Neither of these terms are used in the New Testament (NT) of church leaders. While the imagery of a shepherd (i.e pastor) is frequently used in the NT, the title of Pastor is not found . More importantly, the term “priest” is never used and is contrary to biblical teaching.
In Scripture, the designation elder is by far the most common. Second to this, the term Bishop (or, overseer) is used, though most scholars believe these two terms were used interchangeably. When the title of ‘overseer/bishop’ is used today it denotes someone who presides over several churches and pastors, though this usage is not supported in Scripture . In Bible times, a bishop was simply an elder in the church .
In Roman Catholic, Orthodox, Anglican, and some Lutheran churches, the title of priest is used. This term is inappropriate because it creates a special ‘class’ of people, similar to the Levites in the Old Testament who were “set apart” by God to be models of holiness and mediators between God and his people. In the apostolic church preaching and teaching were not confined to a particular class, but every convert could proclaim the gospel to unbelievers, and every Christian who had the gift could pray and teach and exhort in the congregation. The NT knows no spiritual aristocracy or nobility, but calls all believers saints (e.g. those set apart by God for service). Nor does it recognize a special priesthood in distinction from the people, as mediating between God and the laity. It knows only one high-priest, Jesus Christ, and clearly teaches the universal priesthood of believers.
Most common today in Protestant churches is the title pastor, which was popularized by the Puritans (along with minister). They chose the title of minister to demonstrate what they did: they ministered to and helped people with their spiritual needs . The term pastor (or, shepherd) denoted their duty of feeding and overseeing a flock.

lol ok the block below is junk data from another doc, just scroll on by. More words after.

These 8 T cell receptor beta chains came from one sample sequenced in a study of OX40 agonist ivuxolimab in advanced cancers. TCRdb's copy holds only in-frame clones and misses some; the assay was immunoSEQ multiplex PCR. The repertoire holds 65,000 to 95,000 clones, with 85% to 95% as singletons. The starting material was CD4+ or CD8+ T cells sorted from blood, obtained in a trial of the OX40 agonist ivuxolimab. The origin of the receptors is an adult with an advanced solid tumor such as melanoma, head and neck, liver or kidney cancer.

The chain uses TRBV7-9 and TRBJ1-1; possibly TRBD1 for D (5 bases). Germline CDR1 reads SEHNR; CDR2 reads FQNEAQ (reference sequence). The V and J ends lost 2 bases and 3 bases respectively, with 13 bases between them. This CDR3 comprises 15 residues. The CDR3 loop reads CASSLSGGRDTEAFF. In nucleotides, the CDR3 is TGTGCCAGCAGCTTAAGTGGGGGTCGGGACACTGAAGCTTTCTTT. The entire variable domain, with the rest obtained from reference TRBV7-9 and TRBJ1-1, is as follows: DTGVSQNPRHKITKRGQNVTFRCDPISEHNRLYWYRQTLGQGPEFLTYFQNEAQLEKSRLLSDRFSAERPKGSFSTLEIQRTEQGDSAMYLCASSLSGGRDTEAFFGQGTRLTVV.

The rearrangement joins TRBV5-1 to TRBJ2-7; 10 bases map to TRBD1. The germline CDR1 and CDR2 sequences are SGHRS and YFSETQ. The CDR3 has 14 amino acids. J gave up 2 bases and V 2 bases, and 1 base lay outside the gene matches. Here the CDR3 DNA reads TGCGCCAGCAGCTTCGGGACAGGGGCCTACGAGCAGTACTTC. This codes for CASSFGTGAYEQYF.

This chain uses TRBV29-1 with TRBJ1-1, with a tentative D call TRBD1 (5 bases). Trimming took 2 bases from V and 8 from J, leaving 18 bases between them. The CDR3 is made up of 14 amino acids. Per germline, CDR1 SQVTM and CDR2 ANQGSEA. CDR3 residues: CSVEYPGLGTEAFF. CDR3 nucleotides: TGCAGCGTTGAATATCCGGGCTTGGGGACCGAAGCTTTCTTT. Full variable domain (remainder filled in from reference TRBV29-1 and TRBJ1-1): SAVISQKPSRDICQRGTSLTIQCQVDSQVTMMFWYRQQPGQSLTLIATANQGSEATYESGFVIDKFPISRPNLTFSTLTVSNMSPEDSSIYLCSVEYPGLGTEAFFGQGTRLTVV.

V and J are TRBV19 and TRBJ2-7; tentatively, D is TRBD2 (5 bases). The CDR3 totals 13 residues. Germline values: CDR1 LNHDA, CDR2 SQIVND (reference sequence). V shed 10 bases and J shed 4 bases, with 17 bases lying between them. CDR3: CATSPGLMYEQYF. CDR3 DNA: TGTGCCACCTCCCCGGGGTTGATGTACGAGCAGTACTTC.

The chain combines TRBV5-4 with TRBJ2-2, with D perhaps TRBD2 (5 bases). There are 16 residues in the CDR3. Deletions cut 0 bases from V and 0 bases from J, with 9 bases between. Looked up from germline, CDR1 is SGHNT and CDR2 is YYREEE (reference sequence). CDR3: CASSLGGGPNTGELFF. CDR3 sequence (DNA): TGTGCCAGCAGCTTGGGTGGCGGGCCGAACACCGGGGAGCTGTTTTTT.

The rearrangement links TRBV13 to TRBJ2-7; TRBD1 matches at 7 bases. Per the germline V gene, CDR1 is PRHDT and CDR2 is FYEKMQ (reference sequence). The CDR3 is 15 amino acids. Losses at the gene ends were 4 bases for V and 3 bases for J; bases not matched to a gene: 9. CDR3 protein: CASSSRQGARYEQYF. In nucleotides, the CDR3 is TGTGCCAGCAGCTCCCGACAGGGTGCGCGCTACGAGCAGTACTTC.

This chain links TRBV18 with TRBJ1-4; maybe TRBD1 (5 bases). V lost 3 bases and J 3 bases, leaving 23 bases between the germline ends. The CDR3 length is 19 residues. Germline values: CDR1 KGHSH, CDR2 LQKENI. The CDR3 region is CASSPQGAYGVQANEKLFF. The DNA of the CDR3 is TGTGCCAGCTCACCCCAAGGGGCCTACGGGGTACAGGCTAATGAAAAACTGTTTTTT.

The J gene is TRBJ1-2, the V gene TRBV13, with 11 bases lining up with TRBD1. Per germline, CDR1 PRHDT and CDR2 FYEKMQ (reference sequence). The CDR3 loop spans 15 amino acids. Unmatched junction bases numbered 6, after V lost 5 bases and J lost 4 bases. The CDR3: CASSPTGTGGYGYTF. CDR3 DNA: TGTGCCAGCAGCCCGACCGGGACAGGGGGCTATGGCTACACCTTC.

What should you call your pastor? In scripture, there is no evidence that church leaders went by formal titles . They were simply called by their personal names. Some believe it shows respect when calling your pastor by his title. However, according to the book of Hebrews [see note 3] respect is shown by listening and submitting to leadership, not by calling them something. The concept of titles comes from the hierarchal social structure of medieval
 Some see Ephesians 4:11 as Biblical support for the title ‘Pastor’. I disagree. The context in this passage is on spiritual gifts, not a church office or position. Thus, this passage is only teaching that some have the gift of pasturing/shepherding, regardless if they hold a particular office in the church or not.
 In the time period after the New Testament era, generally called the Early Church Period, the term Bishop/Overseer quickly formed into a position above that of elder. This was done in part because of the perceived need to maintain order in the growing church and protect against the multiple heresies that continually infiltrated the church. Despite one’s view on the appropriateness of this development, it is important to understand that this was an expansion of the NT’s use of the term.
 The concept of a “church office”, at least as we think of it in terms of professional vocation today, is not supported by Scripture. The KJV insertion of the word ‘office’ in 1 Timothy 3:1 is faulty since in the Greek it simply isn’t there (“If anyone desires the office of bishop). Since the KJV was a product of High-church Anglicanism, this insertion reflects the bias of the time. The two passages cited to support the concept of church office are Ephesians 4:11 and 1 Corinthians 12:28. However, as hinted to in the Note 1, both of these passages are dealing with spiritual gifts, not positions in the church. This does not deny the concept of positional authority (Hebrews 3:7, 17, and 24 speak of leaders within the church). Rather, it affirms the centrality of Christ. Congregrants are not to obey church leaders because of the position they hold, but rather because they recognize the giftedness bestowed upon them by Christ.
 Though the term minister is not a biblical term, it accurately describes the basic function of a church leader. While I personally prefer to use scriptural terms, there certainly is no reason to prohibit the use of this conventional title.
 There is much evidence that church leaders described themselves or others by these titles. For example, “Paul, and apostle of Jesus Christ”. While it is probably harmless to refer to myself as Pastor Josh, it is more Biblical to say “Josh, pastor of
Questions for Pastor Josh can be submitted via Email. "Ask the Pastor" is a feature in the monthly newsletter of Indian River Baptist Church. This blog republishes those Questions, along with others not selected for print publication.